Feb. 24, 2012 at 1:13 PM ET
If almost real is good enough, a trip to Washington D.C. to visit the world's largest museum may no longer be necessary. The Smithsonian is set to launch a program that will harness 3-D technology to make replicas of artifacts in its collection available to museums around the world, according to a report.
The initiative, which will be promoted starting next week, aims "to create a series of 3-D printed models, exhibits, and scientific replicas – as well as to generate a new digital archive of 3-D models of many of the physical objects in its collection," Daniel Terdiman reported Friday on CNET.
A call and email to the Smithsonian to confirm the report are, at this time, unanswered, but the effort has been hinted at for several years. A behind-the-scenes blog post from the museum in September 2010, for example, details a digitization fair where tools to create 3-D replicas generated a lot of buzz.
A November 2011 blog post on the Smithsonian Magazine website explains how the Office of Exhibits Central, which produces exhibits for the museum, is putting its 3-D printer to work. One upcoming project mentioned then was the creation of full-size 3-D model of a Thomas Jefferson statue.
The completed replica statue now installed at the "Slavery at Jefferson's Monticello: Paradox of Liberty" exhibit at the National Museum of African American History is what the Smithsonian plans to tout as it kicks off the effort its new initiative, according to CNET.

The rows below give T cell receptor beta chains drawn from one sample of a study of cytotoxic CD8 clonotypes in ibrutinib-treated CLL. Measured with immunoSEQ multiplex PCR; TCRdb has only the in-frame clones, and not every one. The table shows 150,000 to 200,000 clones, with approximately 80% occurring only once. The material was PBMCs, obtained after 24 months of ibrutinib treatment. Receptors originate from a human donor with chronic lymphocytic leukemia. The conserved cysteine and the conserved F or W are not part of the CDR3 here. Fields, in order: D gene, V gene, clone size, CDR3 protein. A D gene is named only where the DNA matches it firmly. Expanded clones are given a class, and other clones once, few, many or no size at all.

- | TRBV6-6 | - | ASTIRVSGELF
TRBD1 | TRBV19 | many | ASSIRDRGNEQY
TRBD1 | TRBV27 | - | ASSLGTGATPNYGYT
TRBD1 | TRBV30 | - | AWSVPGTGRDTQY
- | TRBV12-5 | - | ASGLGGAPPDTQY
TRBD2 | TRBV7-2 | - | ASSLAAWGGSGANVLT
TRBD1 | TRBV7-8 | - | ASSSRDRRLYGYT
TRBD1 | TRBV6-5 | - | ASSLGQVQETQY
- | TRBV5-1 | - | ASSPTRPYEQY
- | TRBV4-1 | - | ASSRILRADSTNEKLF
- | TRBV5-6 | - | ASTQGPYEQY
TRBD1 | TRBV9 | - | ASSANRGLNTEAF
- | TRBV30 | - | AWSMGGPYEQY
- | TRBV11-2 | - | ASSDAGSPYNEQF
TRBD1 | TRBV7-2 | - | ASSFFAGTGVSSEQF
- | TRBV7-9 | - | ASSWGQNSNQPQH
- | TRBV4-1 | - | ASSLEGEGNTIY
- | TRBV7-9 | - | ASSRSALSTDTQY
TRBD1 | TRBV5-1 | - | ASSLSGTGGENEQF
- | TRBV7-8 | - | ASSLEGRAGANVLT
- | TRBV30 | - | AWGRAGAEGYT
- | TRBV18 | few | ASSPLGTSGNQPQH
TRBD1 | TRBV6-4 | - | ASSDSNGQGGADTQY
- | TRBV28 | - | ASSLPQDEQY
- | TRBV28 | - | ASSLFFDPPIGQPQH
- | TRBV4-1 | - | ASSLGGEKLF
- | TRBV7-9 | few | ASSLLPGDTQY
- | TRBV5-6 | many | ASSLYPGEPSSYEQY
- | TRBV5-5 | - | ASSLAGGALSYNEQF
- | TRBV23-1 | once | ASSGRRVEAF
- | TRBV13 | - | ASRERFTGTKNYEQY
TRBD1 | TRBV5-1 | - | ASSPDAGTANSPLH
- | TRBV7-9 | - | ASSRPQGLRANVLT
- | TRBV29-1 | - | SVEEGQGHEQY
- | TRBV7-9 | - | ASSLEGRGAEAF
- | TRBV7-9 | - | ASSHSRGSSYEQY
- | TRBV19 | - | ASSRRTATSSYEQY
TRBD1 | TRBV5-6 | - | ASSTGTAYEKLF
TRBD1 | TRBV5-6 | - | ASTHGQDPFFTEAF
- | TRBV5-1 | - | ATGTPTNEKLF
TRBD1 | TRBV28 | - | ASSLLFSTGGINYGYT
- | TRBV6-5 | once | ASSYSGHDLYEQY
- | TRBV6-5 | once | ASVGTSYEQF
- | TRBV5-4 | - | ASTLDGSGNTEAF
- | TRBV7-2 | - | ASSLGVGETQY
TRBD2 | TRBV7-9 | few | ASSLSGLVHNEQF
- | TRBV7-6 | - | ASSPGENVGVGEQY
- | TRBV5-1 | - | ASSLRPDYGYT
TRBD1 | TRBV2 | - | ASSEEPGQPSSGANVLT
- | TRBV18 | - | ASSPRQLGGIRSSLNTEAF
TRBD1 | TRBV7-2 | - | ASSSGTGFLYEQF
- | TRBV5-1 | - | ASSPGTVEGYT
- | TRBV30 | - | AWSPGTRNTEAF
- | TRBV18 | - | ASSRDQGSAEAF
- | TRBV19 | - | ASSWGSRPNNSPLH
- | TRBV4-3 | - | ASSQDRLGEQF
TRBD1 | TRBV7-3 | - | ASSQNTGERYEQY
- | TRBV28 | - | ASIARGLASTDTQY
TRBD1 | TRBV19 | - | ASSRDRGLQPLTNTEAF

The initiative centers on an effort to create a digital archive of the museum's collection made with a high-end laser scanner that can capture the geometry of objects down the micron level and other tools. The data can then be fed into a 3-D printer to create life-like replicas of artifacts.
Hurdles, CNET notes, include financial and personnel resources to scale up the effort. Currently, just two digitization coordinators are behind the initiative. That's not much considering the museum has 137 million objects in its various collections, only 2 percent of which are on display at any given time.
"If we could leverage the power of 3-D to bring a portion of that collection to the world," Metallo told CNET, "that would be incredibly powerful, and definitely worth the expense."